My workmates are all over the world — thousands of miles apart.
They are in every continent. It’s a special work culture where a lot rides on remote collaboration.
With 383 Web Applications to maintain, and a remote team spread all over the globe, I’ve learned three lessons.
About 383 Jotform Widgets
Jotform is the first WYSIWYG form builder, and has over the years established and surpassed the benchmark in form building. The form builder helps website and web app owners create and publish stunning forms without writing a single line of code.
Jotform widgets are added to the Jotform Builder as form fields. They are unique in the sense that they help form builders add specialized fields to their form that meet a specific purpose or need, for instance:
- Mapping or Auto-detecting a form user’s location
- Managing your Item inventory
- Running simple or complex calculations in the background
- Security and verification fields
These and 300+ widgets help form owners optimize the functionality of their web forms. The widgets not only look great on web forms, but they help in accurately collecting and managing information.
Basically, with widgets you can do anything with your form.
There are currently 383 live widgets that add all sorts of specialized functionality to a Jotform created form.
The widgets we have developed are being used on 1 million forms!
All the widgets run as individual applications so as to leverage specialized functionality. As you can imagine, they all need maintenance, fixing, patching, updating and improving — constantly.
Enter the Widgets Team.
383 Applications Need Maintenance too.
Any useful and robust web application requires maintenance.
Between changing web-browser standards, old browsers, program interactions and script conflicts, a web developer needs to constantly update their application. Fixing bugs and anticipating change through standardization and compatibility is not optional.
Since the creation of Jotform Widgets during the winter of 2013, hundreds of bug reports and feature requests were submitted, through Jotform users and internally.
A focused effort was needed to manage widget updates and fixes. So the following spring, the Widgets Team was formed.
Lesson 1: Understand the Infrastructure
As the Widgets Team Manager, my job is to review and approve changes made on existing widgets (among other administrative responsibilities). In the case of new widgets, it is my job to review them before they are made available to all Jotform users.
This means testing every change made on each widget on as many mainstream browsers as possible, inspecting the code for errors and reporting back to the team developers.
Initially, everything looked straightforward:
- I had a workflow for issue management
- I had a team comprising of a few developers and one UX /IU designer.
But it soon became clear to me that Jotform Widgets operate on a unique infrastructural environment. It was absolutely essential to to see the bigger picture:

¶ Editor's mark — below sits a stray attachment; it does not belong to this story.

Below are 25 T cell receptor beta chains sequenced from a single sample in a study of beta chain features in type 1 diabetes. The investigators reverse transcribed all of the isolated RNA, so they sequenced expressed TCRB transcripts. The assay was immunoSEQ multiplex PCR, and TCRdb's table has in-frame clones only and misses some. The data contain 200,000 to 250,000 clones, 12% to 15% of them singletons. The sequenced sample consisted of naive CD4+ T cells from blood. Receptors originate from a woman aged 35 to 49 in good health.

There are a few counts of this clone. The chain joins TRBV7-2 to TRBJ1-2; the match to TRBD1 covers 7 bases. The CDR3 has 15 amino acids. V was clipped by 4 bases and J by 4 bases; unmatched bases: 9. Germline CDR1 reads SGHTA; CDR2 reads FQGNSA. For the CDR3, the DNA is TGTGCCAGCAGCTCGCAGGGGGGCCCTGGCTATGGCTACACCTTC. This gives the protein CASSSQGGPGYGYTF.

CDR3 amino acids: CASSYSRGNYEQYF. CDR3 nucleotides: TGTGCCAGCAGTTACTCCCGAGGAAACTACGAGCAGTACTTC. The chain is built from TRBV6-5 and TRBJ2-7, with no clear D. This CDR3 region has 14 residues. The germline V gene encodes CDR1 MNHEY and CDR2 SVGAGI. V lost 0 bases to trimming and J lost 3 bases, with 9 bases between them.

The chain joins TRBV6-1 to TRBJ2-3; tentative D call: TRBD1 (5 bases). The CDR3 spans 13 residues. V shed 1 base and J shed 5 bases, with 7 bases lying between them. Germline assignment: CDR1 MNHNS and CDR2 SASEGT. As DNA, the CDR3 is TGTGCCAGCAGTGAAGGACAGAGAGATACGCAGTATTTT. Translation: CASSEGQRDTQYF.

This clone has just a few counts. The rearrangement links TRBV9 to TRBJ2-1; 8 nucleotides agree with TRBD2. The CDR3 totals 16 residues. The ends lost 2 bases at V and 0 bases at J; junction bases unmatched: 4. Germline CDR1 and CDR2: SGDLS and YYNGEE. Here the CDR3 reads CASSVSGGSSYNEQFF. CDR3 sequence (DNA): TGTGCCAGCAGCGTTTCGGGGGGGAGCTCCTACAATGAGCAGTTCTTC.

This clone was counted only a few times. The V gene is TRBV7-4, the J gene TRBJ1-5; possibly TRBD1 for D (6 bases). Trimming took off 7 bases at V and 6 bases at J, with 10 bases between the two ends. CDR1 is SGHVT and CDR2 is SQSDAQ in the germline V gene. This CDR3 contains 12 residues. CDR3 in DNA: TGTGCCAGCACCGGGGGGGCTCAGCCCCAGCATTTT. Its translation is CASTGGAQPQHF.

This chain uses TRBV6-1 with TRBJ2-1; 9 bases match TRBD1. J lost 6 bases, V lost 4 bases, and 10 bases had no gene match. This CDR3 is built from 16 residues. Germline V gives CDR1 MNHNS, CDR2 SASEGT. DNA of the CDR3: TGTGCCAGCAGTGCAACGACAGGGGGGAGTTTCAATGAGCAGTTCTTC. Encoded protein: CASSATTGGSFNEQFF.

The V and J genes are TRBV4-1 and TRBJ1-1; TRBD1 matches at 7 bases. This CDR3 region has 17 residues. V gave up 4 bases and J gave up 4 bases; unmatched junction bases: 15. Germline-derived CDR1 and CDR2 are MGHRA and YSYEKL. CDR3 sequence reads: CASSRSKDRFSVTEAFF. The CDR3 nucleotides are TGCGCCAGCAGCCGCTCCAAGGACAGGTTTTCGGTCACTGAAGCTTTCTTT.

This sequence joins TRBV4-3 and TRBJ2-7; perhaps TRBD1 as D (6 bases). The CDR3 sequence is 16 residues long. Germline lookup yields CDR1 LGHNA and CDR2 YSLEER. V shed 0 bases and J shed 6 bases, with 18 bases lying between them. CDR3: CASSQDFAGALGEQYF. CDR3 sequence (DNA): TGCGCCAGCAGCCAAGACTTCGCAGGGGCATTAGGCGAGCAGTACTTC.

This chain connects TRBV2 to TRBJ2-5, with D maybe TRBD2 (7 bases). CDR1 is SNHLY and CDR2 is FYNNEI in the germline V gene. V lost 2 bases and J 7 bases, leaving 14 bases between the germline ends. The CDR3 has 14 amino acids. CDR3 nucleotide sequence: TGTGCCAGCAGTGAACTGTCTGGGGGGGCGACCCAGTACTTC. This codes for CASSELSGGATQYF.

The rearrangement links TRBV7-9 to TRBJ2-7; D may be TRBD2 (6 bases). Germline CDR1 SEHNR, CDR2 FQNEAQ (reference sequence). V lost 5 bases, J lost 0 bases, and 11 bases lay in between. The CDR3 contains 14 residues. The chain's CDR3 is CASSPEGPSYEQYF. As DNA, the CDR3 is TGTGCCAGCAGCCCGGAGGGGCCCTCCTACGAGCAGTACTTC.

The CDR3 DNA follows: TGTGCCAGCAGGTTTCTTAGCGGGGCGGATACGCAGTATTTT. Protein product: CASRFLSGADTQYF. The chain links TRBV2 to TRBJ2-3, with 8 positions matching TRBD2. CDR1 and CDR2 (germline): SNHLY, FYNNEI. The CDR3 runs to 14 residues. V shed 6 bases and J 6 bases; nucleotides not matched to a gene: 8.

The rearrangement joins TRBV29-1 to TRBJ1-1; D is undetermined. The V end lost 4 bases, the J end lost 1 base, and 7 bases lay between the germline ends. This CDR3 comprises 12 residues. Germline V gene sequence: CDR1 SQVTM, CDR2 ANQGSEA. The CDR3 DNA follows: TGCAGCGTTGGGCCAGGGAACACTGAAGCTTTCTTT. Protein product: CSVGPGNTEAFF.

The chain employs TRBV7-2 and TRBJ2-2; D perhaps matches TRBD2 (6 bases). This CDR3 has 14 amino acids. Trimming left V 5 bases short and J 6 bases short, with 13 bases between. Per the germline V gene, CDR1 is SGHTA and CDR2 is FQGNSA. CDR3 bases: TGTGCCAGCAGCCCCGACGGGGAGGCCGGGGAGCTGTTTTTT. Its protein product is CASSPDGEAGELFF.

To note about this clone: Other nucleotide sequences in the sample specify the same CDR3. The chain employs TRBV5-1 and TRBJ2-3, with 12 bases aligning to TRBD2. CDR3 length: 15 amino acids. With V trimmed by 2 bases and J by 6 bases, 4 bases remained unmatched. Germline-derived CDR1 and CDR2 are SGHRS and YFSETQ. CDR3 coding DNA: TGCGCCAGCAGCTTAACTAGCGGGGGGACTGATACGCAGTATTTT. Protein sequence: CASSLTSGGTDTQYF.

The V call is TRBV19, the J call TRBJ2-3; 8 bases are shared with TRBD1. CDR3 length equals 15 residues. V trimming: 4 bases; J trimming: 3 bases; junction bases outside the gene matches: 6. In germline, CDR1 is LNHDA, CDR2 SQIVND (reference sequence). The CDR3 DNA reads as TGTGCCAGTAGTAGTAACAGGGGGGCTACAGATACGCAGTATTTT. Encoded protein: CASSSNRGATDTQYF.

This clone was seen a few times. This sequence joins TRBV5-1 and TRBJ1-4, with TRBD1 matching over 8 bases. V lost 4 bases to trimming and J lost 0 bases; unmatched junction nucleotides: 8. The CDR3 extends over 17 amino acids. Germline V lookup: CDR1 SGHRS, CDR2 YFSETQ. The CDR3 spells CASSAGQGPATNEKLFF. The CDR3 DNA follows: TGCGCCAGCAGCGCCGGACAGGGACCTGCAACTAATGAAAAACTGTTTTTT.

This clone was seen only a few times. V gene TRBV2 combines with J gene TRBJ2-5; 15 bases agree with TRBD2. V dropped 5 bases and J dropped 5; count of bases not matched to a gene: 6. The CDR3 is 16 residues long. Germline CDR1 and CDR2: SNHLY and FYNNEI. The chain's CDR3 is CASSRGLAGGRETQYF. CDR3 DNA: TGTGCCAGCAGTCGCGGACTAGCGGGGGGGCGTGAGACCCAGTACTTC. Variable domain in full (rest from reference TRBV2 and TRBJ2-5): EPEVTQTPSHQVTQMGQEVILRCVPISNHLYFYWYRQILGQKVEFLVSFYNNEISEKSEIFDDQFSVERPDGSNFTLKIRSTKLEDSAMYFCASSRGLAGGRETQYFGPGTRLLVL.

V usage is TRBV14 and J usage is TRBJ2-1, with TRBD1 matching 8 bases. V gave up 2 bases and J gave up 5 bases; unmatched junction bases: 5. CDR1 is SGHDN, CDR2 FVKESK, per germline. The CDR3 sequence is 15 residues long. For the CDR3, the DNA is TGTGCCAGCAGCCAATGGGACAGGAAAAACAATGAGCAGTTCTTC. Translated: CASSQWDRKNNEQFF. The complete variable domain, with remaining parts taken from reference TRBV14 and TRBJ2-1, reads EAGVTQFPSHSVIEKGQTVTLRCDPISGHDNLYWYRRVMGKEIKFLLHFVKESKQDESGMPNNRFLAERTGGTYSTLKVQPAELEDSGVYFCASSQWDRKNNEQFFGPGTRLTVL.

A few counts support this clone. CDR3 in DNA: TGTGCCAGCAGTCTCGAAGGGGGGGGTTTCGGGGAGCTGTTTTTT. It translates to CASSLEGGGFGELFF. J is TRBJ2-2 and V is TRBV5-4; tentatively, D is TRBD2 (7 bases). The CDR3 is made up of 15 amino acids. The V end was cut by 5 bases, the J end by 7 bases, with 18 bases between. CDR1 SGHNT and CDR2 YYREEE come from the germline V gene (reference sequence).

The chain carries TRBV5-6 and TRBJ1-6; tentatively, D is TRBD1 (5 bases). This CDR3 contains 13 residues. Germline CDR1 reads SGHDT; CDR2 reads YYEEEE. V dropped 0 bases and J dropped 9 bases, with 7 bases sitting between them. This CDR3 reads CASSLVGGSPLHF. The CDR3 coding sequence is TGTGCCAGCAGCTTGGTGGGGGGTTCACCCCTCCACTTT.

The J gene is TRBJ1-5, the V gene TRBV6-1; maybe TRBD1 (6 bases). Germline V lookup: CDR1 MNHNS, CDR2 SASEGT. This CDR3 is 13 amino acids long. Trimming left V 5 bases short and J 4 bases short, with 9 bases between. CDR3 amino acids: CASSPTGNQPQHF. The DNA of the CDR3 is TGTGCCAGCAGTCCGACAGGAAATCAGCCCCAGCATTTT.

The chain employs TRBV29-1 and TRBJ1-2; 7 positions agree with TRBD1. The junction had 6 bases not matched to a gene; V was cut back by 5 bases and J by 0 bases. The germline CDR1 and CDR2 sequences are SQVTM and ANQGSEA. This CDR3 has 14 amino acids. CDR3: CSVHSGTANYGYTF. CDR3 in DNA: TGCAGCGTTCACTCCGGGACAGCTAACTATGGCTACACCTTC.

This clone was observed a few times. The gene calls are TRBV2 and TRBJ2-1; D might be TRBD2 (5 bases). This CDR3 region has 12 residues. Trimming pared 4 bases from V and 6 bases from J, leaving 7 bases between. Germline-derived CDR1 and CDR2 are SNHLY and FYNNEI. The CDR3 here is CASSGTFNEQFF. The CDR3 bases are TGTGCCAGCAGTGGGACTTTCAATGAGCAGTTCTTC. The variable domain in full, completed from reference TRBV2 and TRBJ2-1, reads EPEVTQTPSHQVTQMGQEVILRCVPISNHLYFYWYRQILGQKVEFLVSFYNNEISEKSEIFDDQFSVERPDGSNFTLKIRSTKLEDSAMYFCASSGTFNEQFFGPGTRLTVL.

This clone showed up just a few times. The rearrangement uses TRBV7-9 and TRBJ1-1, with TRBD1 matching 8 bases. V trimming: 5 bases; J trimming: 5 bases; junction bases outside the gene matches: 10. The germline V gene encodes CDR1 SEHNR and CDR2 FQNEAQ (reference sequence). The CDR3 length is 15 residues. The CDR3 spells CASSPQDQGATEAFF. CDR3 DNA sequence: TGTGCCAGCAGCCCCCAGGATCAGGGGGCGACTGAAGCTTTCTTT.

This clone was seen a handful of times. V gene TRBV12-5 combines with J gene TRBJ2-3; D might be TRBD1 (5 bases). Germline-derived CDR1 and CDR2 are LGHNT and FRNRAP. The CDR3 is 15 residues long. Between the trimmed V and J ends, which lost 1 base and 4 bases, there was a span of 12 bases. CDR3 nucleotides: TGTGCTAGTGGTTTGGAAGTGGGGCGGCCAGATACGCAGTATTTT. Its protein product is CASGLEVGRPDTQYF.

- How Widgets work with the JotF0rm Core (The Jotform core comprises of the networking and programming infrastructure that helps users create forms, publish them to their websites and manage incoming form submissions)
- How updates or changes made on Jotform Widgets can affect updates on the Jotform Core.
So I put everything into perspective:
Jotform Widgets are hosted on different servers from the Jotform Core. This gives them the flexibility to stretch functionality beyond what is available on the Jotform Core.
The illustration shows three widget servers. There are actually more of them, but this works for illustration purposes.
The reason why there is more than one server is based on the following factors:
- Whether the widgets are written with server-side scripting (PHP)
- How the widgets are loaded onto the form (an iframe, oEmbed or direct-embed)
Each widget server sends resources and receives instructions for each widget it hosts as it interacts with the Jotform core.
This setup allows Jotform Widgets to work seamlessly with the Jotform builder.
Most widgets can be customized further to change how they look, display different options, collect or format submitted information.
This multi-server setup also helps to efficiently deliver the customized settings to a form when it is opened by website visitors or form users.
With this basic understanding, I was able to review changes easier — and better.
Even if the technical language is daunting, it is still absolutely essential to understand the nuts and bolts. You may not be able to connect all the dots, but as long as you understand how things work, you are better poised for progressive decision making.
Lesson 2: Manage Team Dynamics
When we started off in the Spring of 2014, all we had were spreadsheets that reflected the different tasks that needed to be completed.
Most of the communication was done over email — I did not mind at all . I love email — and spreadsheets.
The email-spreadsheet system was essentially our issue tracker.
In hindsight, It was an incredibly tedious process, because each team member had to update their own section of the spreadsheet.
For a while, it looked like a simple spreadsheet would do, but as more issues were reported, it became increasingly difficult:
- Updating the spreadsheets when two or more related issues were reported separately